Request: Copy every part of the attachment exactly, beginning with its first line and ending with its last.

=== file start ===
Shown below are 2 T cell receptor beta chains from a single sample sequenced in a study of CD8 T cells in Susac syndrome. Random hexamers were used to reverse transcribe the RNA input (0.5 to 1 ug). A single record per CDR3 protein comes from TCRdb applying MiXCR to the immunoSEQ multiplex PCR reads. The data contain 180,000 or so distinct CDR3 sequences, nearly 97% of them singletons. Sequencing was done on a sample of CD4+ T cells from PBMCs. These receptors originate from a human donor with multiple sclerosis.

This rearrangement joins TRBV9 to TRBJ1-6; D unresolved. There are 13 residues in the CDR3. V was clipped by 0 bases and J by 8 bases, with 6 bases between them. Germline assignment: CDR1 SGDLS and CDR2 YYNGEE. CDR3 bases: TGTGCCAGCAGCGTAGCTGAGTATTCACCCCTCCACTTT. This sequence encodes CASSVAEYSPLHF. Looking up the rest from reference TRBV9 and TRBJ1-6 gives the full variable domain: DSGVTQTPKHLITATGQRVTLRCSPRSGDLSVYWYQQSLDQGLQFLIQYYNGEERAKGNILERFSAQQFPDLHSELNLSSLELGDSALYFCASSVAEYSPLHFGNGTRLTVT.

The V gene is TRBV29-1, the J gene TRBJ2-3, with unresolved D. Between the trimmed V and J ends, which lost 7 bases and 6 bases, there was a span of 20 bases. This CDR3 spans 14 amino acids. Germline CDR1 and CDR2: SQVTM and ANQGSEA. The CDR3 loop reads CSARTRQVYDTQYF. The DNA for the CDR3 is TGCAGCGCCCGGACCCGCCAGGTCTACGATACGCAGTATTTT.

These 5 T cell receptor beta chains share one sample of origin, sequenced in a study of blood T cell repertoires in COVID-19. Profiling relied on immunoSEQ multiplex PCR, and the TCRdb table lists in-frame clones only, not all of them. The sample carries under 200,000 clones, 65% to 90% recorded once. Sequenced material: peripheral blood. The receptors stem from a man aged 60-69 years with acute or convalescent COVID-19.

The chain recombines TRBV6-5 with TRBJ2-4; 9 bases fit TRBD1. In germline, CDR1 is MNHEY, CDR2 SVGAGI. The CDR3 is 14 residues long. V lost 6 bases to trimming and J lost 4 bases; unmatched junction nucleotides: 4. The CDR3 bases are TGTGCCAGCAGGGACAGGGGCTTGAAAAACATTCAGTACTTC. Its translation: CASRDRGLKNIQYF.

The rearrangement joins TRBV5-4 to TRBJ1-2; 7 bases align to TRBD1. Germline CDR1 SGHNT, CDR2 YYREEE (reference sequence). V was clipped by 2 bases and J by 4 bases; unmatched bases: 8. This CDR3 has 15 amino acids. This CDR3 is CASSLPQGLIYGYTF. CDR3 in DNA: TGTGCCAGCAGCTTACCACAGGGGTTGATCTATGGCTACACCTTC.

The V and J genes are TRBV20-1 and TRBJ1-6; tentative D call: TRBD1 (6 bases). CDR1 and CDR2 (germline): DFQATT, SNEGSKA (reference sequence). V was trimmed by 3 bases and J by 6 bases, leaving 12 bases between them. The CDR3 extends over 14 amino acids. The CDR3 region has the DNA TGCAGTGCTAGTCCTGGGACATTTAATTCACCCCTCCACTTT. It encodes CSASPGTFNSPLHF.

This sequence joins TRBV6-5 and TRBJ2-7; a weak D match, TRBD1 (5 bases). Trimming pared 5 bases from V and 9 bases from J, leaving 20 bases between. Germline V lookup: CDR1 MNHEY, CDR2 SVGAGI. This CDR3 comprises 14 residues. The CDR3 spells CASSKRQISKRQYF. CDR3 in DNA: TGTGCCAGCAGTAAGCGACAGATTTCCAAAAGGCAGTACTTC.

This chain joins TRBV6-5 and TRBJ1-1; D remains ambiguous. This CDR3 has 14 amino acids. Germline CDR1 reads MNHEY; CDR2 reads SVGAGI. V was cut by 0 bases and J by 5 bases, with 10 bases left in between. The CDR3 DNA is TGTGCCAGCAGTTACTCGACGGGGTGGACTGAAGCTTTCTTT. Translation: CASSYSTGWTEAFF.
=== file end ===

Shown below are 2 T cell receptor beta chains from a single sample sequenced in a study of CD8 T cells in Susac syndrome. Random hexamers were used to reverse transcribe the RNA input (0.5 to 1 ug). A single record per CDR3 protein comes from TCRdb applying MiXCR to the immunoSEQ multiplex PCR reads. The data contain 180,000 or so distinct CDR3 sequences, nearly 97% of them singletons. Sequencing was done on a sample of CD4+ T cells from PBMCs. These receptors originate from a human donor with multiple sclerosis.

This rearrangement joins TRBV9 to TRBJ1-6; D unresolved. There are 13 residues in the CDR3. V was clipped by 0 bases and J by 8 bases, with 6 bases between them. Germline assignment: CDR1 SGDLS and CDR2 YYNGEE. CDR3 bases: TGTGCCAGCAGCGTAGCTGAGTATTCACCCCTCCACTTT. This sequence encodes CASSVAEYSPLHF. Looking up the rest from reference TRBV9 and TRBJ1-6 gives the full variable domain: DSGVTQTPKHLITATGQRVTLRCSPRSGDLSVYWYQQSLDQGLQFLIQYYNGEERAKGNILERFSAQQFPDLHSELNLSSLELGDSALYFCASSVAEYSPLHFGNGTRLTVT.

The V gene is TRBV29-1, the J gene TRBJ2-3, with unresolved D. Between the trimmed V and J ends, which lost 7 bases and 6 bases, there was a span of 20 bases. This CDR3 spans 14 amino acids. Germline CDR1 and CDR2: SQVTM and ANQGSEA. The CDR3 loop reads CSARTRQVYDTQYF. The DNA for the CDR3 is TGCAGCGCCCGGACCCGCCAGGTCTACGATACGCAGTATTTT.

These 5 T cell receptor beta chains share one sample of origin, sequenced in a study of blood T cell repertoires in COVID-19. Profiling relied on immunoSEQ multiplex PCR, and the TCRdb table lists in-frame clones only, not all of them. The sample carries under 200,000 clones, 65% to 90% recorded once. Sequenced material: peripheral blood. The receptors stem from a man aged 60-69 years with acute or convalescent COVID-19.

The chain recombines TRBV6-5 with TRBJ2-4; 9 bases fit TRBD1. In germline, CDR1 is MNHEY, CDR2 SVGAGI. The CDR3 is 14 residues long. V lost 6 bases to trimming and J lost 4 bases; unmatched junction nucleotides: 4. The CDR3 bases are TGTGCCAGCAGGGACAGGGGCTTGAAAAACATTCAGTACTTC. Its translation: CASRDRGLKNIQYF.

The rearrangement joins TRBV5-4 to TRBJ1-2; 7 bases align to TRBD1. Germline CDR1 SGHNT, CDR2 YYREEE (reference sequence). V was clipped by 2 bases and J by 4 bases; unmatched bases: 8. This CDR3 has 15 amino acids. This CDR3 is CASSLPQGLIYGYTF. CDR3 in DNA: TGTGCCAGCAGCTTACCACAGGGGTTGATCTATGGCTACACCTTC.

The V and J genes are TRBV20-1 and TRBJ1-6; tentative D call: TRBD1 (6 bases). CDR1 and CDR2 (germline): DFQATT, SNEGSKA (reference sequence). V was trimmed by 3 bases and J by 6 bases, leaving 12 bases between them. The CDR3 extends over 14 amino acids. The CDR3 region has the DNA TGCAGTGCTAGTCCTGGGACATTTAATTCACCCCTCCACTTT. It encodes CSASPGTFNSPLHF.

This sequence joins TRBV6-5 and TRBJ2-7; a weak D match, TRBD1 (5 bases). Trimming pared 5 bases from V and 9 bases from J, leaving 20 bases between. Germline V lookup: CDR1 MNHEY, CDR2 SVGAGI. This CDR3 comprises 14 residues. The CDR3 spells CASSKRQISKRQYF. CDR3 in DNA: TGTGCCAGCAGTAAGCGACAGATTTCCAAAAGGCAGTACTTC.

This chain joins TRBV6-5 and TRBJ1-1; D remains ambiguous. This CDR3 has 14 amino acids. Germline CDR1 reads MNHEY; CDR2 reads SVGAGI. V was cut by 0 bases and J by 5 bases, with 10 bases left in between. The CDR3 DNA is TGTGCCAGCAGTTACTCGACGGGGTGGACTGAAGCTTTCTTT. Translation: CASSYSTGWTEAFF.